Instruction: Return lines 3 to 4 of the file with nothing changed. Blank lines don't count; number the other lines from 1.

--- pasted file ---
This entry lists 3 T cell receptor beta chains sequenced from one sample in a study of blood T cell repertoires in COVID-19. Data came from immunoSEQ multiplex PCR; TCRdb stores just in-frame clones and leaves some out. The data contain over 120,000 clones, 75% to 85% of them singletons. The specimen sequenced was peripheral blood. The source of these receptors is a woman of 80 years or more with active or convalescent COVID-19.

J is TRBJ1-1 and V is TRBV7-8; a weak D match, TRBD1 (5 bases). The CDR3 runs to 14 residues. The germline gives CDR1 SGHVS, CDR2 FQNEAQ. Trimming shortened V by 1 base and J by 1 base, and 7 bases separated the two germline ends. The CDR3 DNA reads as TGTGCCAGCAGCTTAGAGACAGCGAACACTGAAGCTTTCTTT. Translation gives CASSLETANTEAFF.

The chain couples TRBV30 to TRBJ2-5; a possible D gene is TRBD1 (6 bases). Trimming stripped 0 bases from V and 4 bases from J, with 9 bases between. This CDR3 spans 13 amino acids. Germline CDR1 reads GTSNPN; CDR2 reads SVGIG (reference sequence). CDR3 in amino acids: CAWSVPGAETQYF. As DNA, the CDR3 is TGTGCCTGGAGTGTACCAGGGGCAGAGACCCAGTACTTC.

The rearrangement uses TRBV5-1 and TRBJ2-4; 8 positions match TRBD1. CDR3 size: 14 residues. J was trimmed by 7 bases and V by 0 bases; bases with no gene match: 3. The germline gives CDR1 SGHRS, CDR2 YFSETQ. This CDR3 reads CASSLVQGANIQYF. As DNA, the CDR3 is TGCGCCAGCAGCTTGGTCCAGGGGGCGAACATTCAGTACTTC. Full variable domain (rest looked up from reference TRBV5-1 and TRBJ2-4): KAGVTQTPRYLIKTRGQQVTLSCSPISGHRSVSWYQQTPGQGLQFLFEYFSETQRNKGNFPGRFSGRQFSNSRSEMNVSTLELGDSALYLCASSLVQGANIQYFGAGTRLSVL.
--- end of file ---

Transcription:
The chain couples TRBV30 to TRBJ2-5; a possible D gene is TRBD1 (6 bases). Trimming stripped 0 bases from V and 4 bases from J, with 9 bases between. This CDR3 spans 13 amino acids. Germline CDR1 reads GTSNPN; CDR2 reads SVGIG (reference sequence). CDR3 in amino acids: CAWSVPGAETQYF. As DNA, the CDR3 is TGTGCCTGGAGTGTACCAGGGGCAGAGACCCAGTACTTC.

The rearrangement uses TRBV5-1 and TRBJ2-4; 8 positions match TRBD1. CDR3 size: 14 residues. J was trimmed by 7 bases and V by 0 bases; bases with no gene match: 3. The germline gives CDR1 SGHRS, CDR2 YFSETQ. This CDR3 reads CASSLVQGANIQYF. As DNA, the CDR3 is TGCGCCAGCAGCTTGGTCCAGGGGGCGAACATTCAGTACTTC. Full variable domain (rest looked up from reference TRBV5-1 and TRBJ2-4): KAGVTQTPRYLIKTRGQQVTLSCSPISGHRSVSWYQQTPGQGLQFLFEYFSETQRNKGNFPGRFSGRQFSNSRSEMNVSTLELGDSALYLCASSLVQGANIQYFGAGTRLSVL.